Indian scientific publications have been doubling every decade. In terms of quantity, the number of scientific papers from India is now comparable to those of other developed countries. Many of these published results are applicable new knowledge that are useful to the citizens – farmers, housewives, doctors, engineers, fishermen, decision makers…
However, the quality of most of the manuscripts from India are poor and are often rejected without peer review or take inordinate time in acceptance and large enough number go without any citations later.
Moreover, the results that are useful to other citizens do not percolate and remain as pages in journals. Presently, in the Indian media, coverage of science is limited to about 4%. As per international standards, science coverage for a country like India, should be 10 to 15%. But the required expertise needed to deal with terminology ridden science and technology issues is lacking in media houses.
This site aims to reduce this difference between demand and supply of relevant knowledge and skills among scientists, researchers and science faculty on the one hand and media houses on the other.
The strategy consists of capacity building of scientists, researchers and science faculty to write better scientific papers, reviews, grant applications and project reports. As well as news reports on recent research in an engaging manner.
The success of this strategy and the processes that are replicable are documented in a General Article in Current Science:
The Materials and Methods that the citizen journalists among the scientific community can use are documented in the e-journal, Dialogue: Science, Scientists and Society:
The capacity building activities offered are two-pronged.
- Web-based virtual workshops to provide relevant background knowledge and to orient attitudes
- Face-to-face workshops that focus on building skills.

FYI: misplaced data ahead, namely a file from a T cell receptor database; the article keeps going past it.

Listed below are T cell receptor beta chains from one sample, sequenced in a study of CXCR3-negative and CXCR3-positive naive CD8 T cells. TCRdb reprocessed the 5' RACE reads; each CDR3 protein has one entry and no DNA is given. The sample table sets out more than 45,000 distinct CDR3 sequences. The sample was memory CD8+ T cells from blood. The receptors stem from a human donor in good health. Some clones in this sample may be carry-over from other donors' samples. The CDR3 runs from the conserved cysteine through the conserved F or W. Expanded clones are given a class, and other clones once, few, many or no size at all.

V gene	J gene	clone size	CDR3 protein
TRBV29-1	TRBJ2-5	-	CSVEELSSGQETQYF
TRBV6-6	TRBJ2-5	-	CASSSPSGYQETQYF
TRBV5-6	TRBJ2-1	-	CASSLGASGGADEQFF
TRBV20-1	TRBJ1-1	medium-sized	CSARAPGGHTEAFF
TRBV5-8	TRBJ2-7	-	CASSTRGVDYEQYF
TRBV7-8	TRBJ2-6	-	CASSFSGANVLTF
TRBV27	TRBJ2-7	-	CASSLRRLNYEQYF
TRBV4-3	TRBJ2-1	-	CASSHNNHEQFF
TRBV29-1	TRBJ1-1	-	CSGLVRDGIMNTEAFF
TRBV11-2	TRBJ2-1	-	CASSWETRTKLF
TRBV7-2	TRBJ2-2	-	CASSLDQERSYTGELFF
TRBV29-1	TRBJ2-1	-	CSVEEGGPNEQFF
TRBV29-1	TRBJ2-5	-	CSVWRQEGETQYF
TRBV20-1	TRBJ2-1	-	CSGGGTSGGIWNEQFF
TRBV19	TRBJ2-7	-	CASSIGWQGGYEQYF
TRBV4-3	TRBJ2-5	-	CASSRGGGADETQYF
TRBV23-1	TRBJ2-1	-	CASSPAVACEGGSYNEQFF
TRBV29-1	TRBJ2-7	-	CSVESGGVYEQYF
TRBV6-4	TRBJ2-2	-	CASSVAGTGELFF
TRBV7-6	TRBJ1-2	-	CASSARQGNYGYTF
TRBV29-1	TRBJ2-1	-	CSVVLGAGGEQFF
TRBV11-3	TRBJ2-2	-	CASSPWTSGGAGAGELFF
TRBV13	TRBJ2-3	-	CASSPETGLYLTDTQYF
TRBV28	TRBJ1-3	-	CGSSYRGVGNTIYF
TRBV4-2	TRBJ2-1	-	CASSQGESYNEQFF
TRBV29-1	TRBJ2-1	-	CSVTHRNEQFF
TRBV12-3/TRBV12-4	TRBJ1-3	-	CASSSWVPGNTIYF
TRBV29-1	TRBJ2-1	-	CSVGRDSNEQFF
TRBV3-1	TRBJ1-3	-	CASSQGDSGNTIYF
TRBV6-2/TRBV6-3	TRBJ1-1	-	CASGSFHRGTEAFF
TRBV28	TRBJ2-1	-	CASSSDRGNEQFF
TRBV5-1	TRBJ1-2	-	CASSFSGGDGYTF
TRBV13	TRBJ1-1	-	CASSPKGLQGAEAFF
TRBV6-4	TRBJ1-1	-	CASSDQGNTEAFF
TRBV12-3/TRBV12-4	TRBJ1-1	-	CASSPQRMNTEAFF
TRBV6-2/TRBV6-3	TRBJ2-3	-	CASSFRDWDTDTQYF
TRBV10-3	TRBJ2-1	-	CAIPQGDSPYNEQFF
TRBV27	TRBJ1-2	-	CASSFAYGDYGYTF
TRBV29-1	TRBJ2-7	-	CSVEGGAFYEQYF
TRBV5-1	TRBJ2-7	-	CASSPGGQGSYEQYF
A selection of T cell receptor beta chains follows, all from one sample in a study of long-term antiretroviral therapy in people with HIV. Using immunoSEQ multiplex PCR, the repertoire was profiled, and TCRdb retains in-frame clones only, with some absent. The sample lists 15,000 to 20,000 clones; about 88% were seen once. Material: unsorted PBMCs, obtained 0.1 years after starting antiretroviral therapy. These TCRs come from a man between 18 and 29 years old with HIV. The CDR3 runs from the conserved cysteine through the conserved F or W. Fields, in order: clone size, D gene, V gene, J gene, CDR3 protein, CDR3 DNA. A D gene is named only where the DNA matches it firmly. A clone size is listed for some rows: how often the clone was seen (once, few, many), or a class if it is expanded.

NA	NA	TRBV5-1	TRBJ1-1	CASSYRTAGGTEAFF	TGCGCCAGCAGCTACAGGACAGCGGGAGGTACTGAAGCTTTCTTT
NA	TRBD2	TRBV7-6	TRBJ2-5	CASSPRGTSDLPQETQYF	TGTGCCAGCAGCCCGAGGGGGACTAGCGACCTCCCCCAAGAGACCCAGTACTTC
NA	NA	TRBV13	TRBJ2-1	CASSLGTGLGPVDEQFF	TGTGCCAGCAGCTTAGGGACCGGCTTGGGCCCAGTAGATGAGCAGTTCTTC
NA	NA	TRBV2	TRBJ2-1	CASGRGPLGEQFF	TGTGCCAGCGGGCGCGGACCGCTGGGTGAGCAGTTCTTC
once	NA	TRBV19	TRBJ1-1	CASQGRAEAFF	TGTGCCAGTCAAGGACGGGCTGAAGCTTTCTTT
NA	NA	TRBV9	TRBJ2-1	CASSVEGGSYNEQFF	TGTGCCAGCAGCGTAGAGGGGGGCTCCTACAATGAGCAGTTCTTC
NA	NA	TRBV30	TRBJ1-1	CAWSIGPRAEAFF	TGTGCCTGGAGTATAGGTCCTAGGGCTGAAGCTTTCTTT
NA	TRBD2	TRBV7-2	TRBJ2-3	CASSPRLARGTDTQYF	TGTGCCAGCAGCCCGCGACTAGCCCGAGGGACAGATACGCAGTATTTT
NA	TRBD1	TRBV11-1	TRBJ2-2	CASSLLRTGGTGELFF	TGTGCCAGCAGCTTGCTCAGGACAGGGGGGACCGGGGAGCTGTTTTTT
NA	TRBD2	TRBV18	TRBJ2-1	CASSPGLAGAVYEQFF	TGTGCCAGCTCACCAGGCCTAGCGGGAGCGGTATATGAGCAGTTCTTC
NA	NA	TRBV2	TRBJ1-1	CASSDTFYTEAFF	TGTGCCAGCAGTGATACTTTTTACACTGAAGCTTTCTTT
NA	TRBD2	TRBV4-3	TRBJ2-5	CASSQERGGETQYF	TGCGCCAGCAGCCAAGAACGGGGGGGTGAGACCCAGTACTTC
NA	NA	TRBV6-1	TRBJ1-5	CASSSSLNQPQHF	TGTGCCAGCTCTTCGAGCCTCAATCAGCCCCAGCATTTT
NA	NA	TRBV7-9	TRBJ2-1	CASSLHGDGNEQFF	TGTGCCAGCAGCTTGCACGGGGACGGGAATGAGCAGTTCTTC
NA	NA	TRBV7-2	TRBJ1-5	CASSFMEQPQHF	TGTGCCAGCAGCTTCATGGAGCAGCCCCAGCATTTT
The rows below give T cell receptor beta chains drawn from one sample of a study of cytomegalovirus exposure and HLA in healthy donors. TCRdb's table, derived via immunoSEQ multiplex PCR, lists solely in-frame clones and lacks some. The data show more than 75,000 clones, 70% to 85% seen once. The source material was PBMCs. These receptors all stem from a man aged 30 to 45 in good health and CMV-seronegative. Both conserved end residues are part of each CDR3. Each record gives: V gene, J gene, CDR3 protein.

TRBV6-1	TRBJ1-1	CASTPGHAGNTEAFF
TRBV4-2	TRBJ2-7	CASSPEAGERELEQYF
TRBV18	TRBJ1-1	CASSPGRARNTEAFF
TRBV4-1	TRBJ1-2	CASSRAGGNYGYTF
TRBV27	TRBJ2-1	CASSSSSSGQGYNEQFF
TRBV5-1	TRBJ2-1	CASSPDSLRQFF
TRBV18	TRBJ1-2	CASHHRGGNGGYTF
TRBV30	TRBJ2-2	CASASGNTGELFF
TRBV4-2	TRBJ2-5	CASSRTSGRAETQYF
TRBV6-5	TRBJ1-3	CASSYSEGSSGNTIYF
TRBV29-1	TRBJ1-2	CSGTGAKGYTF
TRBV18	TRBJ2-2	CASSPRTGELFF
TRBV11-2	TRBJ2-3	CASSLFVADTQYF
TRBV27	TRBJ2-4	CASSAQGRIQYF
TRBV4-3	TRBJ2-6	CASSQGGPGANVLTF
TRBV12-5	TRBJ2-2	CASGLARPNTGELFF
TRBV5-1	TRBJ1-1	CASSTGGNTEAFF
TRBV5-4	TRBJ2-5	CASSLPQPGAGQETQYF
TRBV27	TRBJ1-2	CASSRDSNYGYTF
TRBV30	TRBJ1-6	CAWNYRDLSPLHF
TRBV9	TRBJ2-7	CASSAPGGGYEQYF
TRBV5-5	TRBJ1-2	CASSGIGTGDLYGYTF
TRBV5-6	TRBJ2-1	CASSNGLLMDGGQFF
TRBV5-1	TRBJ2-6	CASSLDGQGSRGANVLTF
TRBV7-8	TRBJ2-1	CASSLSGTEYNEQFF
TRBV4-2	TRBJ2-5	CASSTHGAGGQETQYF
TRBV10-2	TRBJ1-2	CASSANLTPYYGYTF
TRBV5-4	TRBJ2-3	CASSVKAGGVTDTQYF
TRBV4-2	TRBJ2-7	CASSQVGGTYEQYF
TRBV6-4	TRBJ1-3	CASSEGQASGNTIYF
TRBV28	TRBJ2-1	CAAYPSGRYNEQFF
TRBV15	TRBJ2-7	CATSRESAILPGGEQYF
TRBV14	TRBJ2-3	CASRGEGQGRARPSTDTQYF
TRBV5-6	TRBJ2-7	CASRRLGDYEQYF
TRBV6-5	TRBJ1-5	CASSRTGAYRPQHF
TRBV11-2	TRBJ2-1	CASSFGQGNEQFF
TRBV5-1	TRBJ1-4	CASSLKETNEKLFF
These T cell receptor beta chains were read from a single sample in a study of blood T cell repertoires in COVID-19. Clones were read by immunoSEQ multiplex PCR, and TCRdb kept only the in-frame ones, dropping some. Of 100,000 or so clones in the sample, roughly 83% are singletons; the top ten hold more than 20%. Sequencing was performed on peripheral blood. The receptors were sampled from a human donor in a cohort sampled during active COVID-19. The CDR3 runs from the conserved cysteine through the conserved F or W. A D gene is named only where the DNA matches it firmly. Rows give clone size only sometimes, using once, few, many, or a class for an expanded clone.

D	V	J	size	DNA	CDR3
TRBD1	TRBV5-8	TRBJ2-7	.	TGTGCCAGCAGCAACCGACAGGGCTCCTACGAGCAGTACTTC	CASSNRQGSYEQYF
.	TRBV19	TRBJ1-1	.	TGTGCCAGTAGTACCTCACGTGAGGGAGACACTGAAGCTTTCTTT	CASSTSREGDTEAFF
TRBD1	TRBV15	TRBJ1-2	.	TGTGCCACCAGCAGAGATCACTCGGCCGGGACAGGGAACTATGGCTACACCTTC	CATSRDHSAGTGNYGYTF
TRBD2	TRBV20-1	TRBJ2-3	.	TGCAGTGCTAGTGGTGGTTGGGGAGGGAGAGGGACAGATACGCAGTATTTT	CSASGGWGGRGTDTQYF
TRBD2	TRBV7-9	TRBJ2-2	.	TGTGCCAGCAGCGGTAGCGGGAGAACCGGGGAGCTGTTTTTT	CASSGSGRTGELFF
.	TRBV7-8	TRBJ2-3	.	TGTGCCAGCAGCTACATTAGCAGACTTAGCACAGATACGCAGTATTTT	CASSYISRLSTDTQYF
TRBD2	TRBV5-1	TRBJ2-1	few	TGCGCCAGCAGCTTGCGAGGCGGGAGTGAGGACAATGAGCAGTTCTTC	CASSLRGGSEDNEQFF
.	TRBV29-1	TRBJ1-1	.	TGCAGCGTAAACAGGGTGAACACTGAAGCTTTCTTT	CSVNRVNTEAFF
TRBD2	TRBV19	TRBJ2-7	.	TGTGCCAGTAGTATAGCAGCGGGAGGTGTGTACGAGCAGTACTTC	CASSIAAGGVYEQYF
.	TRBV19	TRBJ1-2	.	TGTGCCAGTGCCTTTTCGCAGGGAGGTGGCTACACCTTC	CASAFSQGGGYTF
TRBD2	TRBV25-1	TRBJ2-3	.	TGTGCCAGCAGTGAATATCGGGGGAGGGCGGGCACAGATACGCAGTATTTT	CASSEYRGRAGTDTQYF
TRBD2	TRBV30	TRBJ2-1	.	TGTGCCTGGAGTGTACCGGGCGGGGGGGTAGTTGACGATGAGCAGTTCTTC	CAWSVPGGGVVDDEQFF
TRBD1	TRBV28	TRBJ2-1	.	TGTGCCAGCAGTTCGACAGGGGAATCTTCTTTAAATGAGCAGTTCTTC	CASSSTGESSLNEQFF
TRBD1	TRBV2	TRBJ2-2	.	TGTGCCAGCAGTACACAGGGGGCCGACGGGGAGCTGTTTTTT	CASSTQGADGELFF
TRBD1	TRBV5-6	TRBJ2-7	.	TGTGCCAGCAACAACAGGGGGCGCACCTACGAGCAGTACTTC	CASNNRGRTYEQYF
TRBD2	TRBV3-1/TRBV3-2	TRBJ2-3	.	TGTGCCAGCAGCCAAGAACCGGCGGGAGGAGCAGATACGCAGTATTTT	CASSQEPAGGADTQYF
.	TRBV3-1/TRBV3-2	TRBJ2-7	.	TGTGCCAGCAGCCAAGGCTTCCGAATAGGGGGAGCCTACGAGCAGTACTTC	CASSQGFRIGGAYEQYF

The web-based activities are initiated one month before the face to face workshop. The activities are designed to overcome the lacunae in science education that is divorced from the personal, social, cultural, political, economic and historical perspectives.
Transfer of knowledge to those who have gone through tertiary education is easily, effortlessly and efficiently achieved by a virtual course on the web. In the long term, the web platform also helps to tweak attitudes, give feedback and mentoring. But for building skills, face-to-face personal interactions are necessary.
The face-to-face workshops are usually intense. Packed with content, packaged within group discussions, small group activities, exercises, games, demonstrations, and actual work.
We prefer residential workshops because the intention is to immerse the participants in situations that call for use of the skills, under supervision and feedback.
No person has learned to write well because of participating in a workshop. To develop writing skills, it takes practice. After the face-to-face workshop, the virtual workshop continues. The participants – those who wish – continue to practice. And we create platforms where their writing skills are displayed. Though it is mere practice, the outcome has practical use. They are published.
Presently, there are three such platforms for people who are trained.
- A column titled Science Last Fortnight in Current Science, a multidisciplinary journal published from Bangalore
- A column titled Lab to Land in Kerala Karshakan, an e-journal published by the Kerala State Farm Information Bureau
- STEAMindiaReports, a website
We are not counting the scientific papers, reviews, reports etc. written by those who are trained.
How does it work?
Presently, there are two series of workshops on science writing.
One is organised by Current Science. Though they started out as five-and-half day workshops, as per the demand of the participants the duration was extended to eight days. The workshop is now open for hosting by research rich institutions. The target group is scientists and science faculty.
The other is a series of two-week workshops on science writing organised by Vigyan Prasar, usally in the IISERs. This series targets PhD scholars and Post Docs.
Individual institutions also invite us for such workshops. M S Swaminathan Research Foundation, Guru Jambheswar University of Science and Technology, Central University of Kerala are examples.